Posted by: Frederick Cornwell Sanders | 2013/11/14

“November 14, 1778” by Rick Sanders

In 1778, Johann Nepomuk Hummel, the Austrian pianist and composer is born. He later dies in 1837. Of Hummel, Wikipedia says:

Hummel was born in Pressburg, Kingdom of Hungary, then a part of the Austrian Habsburg Monarchy (now Bratislava in Slovakia). His father, Johannes Hummel,[1] was the director of the Imperial School of Military Music in Vienna and the conductor there of Emanuel Schikaneder‘s theatre orchestra at the Theater auf der Wieden; his mother, Margarethe Sommer Hummel, was the widow of the wigmaker Josef Ludwig. He was named after St John of Nepomuk. At the age of eight, he was offered music lessons by Wolfgang Amadeus Mozart, who was impressed with his ability. Hummel was taught and housed by Mozart for two years free of charge and made his first concert appearance at the age of nine at one of Mozart’s concerts.

Hummel’s father then took him on a European tour, arriving in London where he received instruction from Muzio Clementi and where he stayed for four years before returning to Vienna. In 1791 Joseph Haydn, who was in London at the same time as young Hummel, composed a sonata in A-flat major for Hummel, who gave its first performance in the Hanover Square Rooms in Haydn’s presence. When Hummel finished, Haydn reportedly thanked the young man and gave him a guinea.

Hummel in 1814

The outbreak of the French Revolution and the following Reign of Terror caused Hummel to cancel a planned tour through Spain and France. Instead, he returned to Vienna, giving concerts along his route. Upon his return to Vienna he was taught by Johann Georg Albrechtsberger, Joseph Haydn, and Antonio Salieri.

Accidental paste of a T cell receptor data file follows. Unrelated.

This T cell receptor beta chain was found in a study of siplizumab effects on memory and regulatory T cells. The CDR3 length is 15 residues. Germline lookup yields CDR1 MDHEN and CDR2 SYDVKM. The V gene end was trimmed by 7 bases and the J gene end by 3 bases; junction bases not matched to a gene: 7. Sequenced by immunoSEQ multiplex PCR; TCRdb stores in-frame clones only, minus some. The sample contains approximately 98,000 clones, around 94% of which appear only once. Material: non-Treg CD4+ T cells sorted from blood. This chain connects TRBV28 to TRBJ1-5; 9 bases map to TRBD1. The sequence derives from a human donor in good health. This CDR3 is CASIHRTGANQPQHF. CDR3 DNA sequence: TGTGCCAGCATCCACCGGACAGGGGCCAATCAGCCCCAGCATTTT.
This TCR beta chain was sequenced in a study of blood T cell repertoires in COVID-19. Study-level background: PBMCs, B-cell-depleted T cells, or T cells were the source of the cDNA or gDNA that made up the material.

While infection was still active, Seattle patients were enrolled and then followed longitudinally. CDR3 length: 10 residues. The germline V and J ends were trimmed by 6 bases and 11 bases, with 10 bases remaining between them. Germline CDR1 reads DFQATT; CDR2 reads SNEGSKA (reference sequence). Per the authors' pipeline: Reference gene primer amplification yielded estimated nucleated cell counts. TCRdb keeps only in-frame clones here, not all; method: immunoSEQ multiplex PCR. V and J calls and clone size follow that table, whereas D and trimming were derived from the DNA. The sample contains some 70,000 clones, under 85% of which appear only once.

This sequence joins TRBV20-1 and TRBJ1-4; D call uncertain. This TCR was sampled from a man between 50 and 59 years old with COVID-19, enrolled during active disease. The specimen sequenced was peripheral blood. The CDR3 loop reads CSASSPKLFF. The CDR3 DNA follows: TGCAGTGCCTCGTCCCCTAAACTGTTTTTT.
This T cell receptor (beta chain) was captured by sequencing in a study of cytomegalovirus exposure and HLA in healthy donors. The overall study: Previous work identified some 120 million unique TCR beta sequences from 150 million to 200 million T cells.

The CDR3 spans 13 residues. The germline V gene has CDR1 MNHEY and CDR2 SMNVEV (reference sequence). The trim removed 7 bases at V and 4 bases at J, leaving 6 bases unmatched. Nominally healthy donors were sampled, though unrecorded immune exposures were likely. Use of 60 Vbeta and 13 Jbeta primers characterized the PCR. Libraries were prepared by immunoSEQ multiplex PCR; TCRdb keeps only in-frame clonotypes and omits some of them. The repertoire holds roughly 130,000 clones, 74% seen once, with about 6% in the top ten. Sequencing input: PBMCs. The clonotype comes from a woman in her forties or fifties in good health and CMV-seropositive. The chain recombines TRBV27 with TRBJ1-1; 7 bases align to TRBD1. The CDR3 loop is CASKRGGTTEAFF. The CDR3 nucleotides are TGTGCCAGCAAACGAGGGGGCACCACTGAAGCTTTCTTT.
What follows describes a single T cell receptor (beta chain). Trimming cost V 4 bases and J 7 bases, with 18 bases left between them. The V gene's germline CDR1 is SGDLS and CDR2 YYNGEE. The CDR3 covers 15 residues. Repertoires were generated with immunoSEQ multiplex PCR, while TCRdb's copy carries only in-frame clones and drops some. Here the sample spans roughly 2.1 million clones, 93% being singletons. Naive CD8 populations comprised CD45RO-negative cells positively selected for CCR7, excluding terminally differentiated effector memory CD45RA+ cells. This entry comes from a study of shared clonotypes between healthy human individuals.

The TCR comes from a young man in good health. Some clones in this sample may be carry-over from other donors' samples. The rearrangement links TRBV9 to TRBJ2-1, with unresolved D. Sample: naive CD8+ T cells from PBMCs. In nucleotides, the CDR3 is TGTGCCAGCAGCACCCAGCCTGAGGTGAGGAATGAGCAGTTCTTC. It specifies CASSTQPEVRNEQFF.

Hummel was also a friend to Beethoven. From All Music.com we read:

Two years later he married Elizabeth Röckel. Late the following year, at his wife’s behest, he launched a concert tour in Vienna, scoring triumph after triumph. He subsequently toured Germany and Europe with great success, sometimes also assuming the role of conductor.

Hummel accepted the Kapellmeister posts in Stuttgart (1816) and Weimar (1819). This was a most productive period for him, as many of his best works appeared, including the Trio for Piano, Violin, and Cello, Op. 83 (1819), the Sonata in A Flat, for piano four hands, Op. 92 (1820), and two “birthday” cantatas for the Duke (1823 and 1827). By 1832, Hummel’s health was in decline, and he frequently took leave of his Kapellmeister duties in Weimar because of sickness. He died on October 17, 1837.

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